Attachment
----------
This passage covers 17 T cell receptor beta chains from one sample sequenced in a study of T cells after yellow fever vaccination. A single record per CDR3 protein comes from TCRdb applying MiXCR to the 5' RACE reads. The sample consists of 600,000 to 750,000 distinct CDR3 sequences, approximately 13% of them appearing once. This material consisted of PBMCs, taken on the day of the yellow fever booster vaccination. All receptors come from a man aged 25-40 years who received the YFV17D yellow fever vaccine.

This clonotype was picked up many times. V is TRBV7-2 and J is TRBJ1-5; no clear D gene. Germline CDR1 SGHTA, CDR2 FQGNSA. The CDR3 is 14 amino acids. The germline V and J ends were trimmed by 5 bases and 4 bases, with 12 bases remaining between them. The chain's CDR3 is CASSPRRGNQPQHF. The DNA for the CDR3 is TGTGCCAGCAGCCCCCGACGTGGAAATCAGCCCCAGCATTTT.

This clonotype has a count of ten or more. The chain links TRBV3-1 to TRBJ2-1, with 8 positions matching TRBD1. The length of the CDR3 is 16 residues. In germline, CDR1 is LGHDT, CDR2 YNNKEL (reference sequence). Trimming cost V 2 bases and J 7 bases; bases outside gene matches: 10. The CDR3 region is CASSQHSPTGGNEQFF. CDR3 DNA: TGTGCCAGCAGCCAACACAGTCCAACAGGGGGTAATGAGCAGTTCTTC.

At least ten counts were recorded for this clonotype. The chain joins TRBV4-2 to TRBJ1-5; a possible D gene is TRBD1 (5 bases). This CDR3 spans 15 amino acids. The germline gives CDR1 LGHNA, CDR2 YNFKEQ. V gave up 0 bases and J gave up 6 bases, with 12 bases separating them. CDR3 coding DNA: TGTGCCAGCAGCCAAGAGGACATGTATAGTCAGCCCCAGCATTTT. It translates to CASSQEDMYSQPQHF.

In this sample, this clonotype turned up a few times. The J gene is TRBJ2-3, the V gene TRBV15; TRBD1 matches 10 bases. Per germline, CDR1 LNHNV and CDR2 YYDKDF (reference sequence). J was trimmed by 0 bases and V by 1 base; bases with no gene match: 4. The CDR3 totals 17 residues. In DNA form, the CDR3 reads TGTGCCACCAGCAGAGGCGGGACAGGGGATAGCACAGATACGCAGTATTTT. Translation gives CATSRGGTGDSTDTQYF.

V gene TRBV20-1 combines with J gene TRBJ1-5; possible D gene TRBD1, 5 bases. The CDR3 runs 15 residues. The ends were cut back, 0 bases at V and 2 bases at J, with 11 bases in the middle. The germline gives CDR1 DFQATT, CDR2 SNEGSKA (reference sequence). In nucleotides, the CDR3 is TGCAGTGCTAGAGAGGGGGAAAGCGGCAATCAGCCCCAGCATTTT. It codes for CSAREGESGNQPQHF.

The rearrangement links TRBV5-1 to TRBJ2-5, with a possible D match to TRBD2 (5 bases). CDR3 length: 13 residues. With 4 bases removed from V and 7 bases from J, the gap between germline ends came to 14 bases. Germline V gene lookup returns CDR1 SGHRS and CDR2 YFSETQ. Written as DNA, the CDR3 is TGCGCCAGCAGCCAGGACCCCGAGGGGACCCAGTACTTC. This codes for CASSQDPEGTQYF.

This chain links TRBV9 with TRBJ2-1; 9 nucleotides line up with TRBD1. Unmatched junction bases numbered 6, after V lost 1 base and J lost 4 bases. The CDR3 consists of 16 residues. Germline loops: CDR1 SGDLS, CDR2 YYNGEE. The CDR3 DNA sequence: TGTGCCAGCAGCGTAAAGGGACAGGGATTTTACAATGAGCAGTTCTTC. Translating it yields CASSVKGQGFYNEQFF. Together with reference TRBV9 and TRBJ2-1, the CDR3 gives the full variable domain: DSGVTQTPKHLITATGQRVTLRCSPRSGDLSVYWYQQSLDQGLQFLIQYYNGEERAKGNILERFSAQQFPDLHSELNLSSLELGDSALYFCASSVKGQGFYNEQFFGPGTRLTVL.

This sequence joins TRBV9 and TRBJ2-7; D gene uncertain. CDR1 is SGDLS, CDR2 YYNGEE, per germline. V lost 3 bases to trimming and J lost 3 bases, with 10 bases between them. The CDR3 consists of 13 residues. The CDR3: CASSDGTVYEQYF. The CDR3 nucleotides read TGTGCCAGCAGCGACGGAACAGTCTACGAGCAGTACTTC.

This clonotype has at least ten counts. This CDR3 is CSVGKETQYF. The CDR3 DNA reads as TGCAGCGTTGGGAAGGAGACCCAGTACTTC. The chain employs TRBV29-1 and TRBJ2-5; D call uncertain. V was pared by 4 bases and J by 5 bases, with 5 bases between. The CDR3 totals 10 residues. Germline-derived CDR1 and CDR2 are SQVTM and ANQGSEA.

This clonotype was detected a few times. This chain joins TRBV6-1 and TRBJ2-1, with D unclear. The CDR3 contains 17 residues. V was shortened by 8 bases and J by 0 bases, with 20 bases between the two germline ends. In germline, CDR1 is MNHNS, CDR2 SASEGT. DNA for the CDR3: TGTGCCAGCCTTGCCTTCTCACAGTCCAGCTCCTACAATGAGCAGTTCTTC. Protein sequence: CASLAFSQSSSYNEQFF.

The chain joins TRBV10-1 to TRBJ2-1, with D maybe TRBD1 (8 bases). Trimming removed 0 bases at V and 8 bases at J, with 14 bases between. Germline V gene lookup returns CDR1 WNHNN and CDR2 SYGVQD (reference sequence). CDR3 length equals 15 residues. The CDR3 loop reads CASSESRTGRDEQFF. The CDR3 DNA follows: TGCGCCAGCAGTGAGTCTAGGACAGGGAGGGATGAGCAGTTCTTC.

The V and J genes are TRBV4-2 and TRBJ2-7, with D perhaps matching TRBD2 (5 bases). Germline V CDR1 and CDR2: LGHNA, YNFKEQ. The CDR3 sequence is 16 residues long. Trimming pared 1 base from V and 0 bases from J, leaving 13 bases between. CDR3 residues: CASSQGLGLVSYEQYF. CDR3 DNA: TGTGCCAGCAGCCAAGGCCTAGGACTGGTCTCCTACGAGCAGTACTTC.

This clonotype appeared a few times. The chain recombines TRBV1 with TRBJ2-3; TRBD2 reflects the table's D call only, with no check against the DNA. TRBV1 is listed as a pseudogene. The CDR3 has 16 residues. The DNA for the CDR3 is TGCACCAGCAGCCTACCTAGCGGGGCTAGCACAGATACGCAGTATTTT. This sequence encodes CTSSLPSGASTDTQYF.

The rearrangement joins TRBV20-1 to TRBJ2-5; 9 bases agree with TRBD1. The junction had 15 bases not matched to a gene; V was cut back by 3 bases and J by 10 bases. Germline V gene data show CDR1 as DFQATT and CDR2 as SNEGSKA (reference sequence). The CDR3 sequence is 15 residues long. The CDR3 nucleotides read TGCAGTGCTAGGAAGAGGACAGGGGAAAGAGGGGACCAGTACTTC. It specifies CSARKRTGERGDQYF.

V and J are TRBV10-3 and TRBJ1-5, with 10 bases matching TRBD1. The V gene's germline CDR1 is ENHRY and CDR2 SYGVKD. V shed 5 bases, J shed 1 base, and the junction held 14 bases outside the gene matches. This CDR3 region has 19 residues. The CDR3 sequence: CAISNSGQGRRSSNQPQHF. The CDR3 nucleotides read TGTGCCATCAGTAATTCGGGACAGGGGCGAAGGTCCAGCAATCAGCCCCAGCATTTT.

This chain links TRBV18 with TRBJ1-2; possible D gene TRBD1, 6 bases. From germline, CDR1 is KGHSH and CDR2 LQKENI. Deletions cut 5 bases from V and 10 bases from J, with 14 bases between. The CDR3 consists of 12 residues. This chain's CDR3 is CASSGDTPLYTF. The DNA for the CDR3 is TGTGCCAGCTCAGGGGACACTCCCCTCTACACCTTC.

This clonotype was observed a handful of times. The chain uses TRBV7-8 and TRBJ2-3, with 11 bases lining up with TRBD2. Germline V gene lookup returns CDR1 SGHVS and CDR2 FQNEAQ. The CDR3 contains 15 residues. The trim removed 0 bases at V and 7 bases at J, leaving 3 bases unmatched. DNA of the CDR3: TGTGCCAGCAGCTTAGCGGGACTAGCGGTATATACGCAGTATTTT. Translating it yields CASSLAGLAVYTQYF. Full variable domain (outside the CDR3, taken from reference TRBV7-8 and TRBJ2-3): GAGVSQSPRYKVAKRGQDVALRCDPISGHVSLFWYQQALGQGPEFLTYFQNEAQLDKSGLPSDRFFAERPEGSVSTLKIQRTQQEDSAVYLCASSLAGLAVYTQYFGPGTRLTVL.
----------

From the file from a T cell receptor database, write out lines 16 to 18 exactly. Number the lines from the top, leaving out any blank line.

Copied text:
V and J are TRBV10-3 and TRBJ1-5, with 10 bases matching TRBD1. The V gene's germline CDR1 is ENHRY and CDR2 SYGVKD. V shed 5 bases, J shed 1 base, and the junction held 14 bases outside the gene matches. This CDR3 region has 19 residues. The CDR3 sequence: CAISNSGQGRRSSNQPQHF. The CDR3 nucleotides read TGTGCCATCAGTAATTCGGGACAGGGGCGAAGGTCCAGCAATCAGCCCCAGCATTTT.

This chain links TRBV18 with TRBJ1-2; possible D gene TRBD1, 6 bases. From germline, CDR1 is KGHSH and CDR2 LQKENI. Deletions cut 5 bases from V and 10 bases from J, with 14 bases between. The CDR3 consists of 12 residues. This chain's CDR3 is CASSGDTPLYTF. The DNA for the CDR3 is TGTGCCAGCTCAGGGGACACTCCCCTCTACACCTTC.

This clonotype was observed a handful of times. The chain uses TRBV7-8 and TRBJ2-3, with 11 bases lining up with TRBD2. Germline V gene lookup returns CDR1 SGHVS and CDR2 FQNEAQ. The CDR3 contains 15 residues. The trim removed 0 bases at V and 7 bases at J, leaving 3 bases unmatched. DNA of the CDR3: TGTGCCAGCAGCTTAGCGGGACTAGCGGTATATACGCAGTATTTT. Translating it yields CASSLAGLAVYTQYF. Full variable domain (outside the CDR3, taken from reference TRBV7-8 and TRBJ2-3): GAGVSQSPRYKVAKRGQDVALRCDPISGHVSLFWYQQALGQGPEFLTYFQNEAQLDKSGLPSDRFFAERPEGSVSTLKIQRTQQEDSAVYLCASSLAGLAVYTQYFGPGTRLTVL.